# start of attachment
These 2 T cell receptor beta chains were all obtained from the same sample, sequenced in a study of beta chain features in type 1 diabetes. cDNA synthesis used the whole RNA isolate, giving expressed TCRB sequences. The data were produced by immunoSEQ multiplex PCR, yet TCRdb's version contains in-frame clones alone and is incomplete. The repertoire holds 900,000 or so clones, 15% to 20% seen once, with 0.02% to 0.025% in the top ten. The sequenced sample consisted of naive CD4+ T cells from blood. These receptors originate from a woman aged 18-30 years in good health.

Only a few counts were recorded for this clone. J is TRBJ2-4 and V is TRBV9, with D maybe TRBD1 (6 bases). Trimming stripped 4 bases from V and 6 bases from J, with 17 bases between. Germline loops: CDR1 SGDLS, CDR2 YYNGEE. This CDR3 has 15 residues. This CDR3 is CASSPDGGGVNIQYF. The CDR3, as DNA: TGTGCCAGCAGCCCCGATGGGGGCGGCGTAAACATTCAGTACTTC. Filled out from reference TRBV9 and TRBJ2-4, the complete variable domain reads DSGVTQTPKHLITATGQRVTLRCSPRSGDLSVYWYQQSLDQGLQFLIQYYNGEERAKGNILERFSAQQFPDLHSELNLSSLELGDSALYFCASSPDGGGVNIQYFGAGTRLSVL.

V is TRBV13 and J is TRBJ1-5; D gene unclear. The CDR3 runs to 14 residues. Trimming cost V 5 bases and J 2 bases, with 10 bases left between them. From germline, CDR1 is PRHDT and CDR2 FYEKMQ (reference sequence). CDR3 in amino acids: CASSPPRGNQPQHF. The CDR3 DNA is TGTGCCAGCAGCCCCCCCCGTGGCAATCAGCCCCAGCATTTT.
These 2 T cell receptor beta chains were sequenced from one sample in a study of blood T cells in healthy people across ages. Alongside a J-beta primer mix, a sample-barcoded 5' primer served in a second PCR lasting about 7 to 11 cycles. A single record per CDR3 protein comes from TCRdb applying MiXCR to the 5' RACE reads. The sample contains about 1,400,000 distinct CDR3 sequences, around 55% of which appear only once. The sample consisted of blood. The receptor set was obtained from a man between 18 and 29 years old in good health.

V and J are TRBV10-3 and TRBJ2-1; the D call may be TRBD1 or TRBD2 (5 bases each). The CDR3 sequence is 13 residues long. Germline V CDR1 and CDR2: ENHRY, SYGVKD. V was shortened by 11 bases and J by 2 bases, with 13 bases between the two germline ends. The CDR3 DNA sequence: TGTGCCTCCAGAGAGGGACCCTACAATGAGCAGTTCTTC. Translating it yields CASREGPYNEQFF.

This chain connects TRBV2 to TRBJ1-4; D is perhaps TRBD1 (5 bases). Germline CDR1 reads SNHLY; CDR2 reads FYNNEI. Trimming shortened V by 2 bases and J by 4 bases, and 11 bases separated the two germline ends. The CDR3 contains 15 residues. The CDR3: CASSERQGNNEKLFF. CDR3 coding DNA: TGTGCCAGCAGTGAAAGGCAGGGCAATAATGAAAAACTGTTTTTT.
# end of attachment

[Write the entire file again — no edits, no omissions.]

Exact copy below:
These 2 T cell receptor beta chains were all obtained from the same sample, sequenced in a study of beta chain features in type 1 diabetes. cDNA synthesis used the whole RNA isolate, giving expressed TCRB sequences. The data were produced by immunoSEQ multiplex PCR, yet TCRdb's version contains in-frame clones alone and is incomplete. The repertoire holds 900,000 or so clones, 15% to 20% seen once, with 0.02% to 0.025% in the top ten. The sequenced sample consisted of naive CD4+ T cells from blood. These receptors originate from a woman aged 18-30 years in good health.

Only a few counts were recorded for this clone. J is TRBJ2-4 and V is TRBV9, with D maybe TRBD1 (6 bases). Trimming stripped 4 bases from V and 6 bases from J, with 17 bases between. Germline loops: CDR1 SGDLS, CDR2 YYNGEE. This CDR3 has 15 residues. This CDR3 is CASSPDGGGVNIQYF. The CDR3, as DNA: TGTGCCAGCAGCCCCGATGGGGGCGGCGTAAACATTCAGTACTTC. Filled out from reference TRBV9 and TRBJ2-4, the complete variable domain reads DSGVTQTPKHLITATGQRVTLRCSPRSGDLSVYWYQQSLDQGLQFLIQYYNGEERAKGNILERFSAQQFPDLHSELNLSSLELGDSALYFCASSPDGGGVNIQYFGAGTRLSVL.

V is TRBV13 and J is TRBJ1-5; D gene unclear. The CDR3 runs to 14 residues. Trimming cost V 5 bases and J 2 bases, with 10 bases left between them. From germline, CDR1 is PRHDT and CDR2 FYEKMQ (reference sequence). CDR3 in amino acids: CASSPPRGNQPQHF. The CDR3 DNA is TGTGCCAGCAGCCCCCCCCGTGGCAATCAGCCCCAGCATTTT.
These 2 T cell receptor beta chains were sequenced from one sample in a study of blood T cells in healthy people across ages. Alongside a J-beta primer mix, a sample-barcoded 5' primer served in a second PCR lasting about 7 to 11 cycles. A single record per CDR3 protein comes from TCRdb applying MiXCR to the 5' RACE reads. The sample contains about 1,400,000 distinct CDR3 sequences, around 55% of which appear only once. The sample consisted of blood. The receptor set was obtained from a man between 18 and 29 years old in good health.

V and J are TRBV10-3 and TRBJ2-1; the D call may be TRBD1 or TRBD2 (5 bases each). The CDR3 sequence is 13 residues long. Germline V CDR1 and CDR2: ENHRY, SYGVKD. V was shortened by 11 bases and J by 2 bases, with 13 bases between the two germline ends. The CDR3 DNA sequence: TGTGCCTCCAGAGAGGGACCCTACAATGAGCAGTTCTTC. Translating it yields CASREGPYNEQFF.

This chain connects TRBV2 to TRBJ1-4; D is perhaps TRBD1 (5 bases). Germline CDR1 reads SNHLY; CDR2 reads FYNNEI. Trimming shortened V by 2 bases and J by 4 bases, and 11 bases separated the two germline ends. The CDR3 contains 15 residues. The CDR3: CASSERQGNNEKLFF. CDR3 coding DNA: TGTGCCAGCAGTGAAAGGCAGGGCAATAATGAAAAACTGTTTTTT.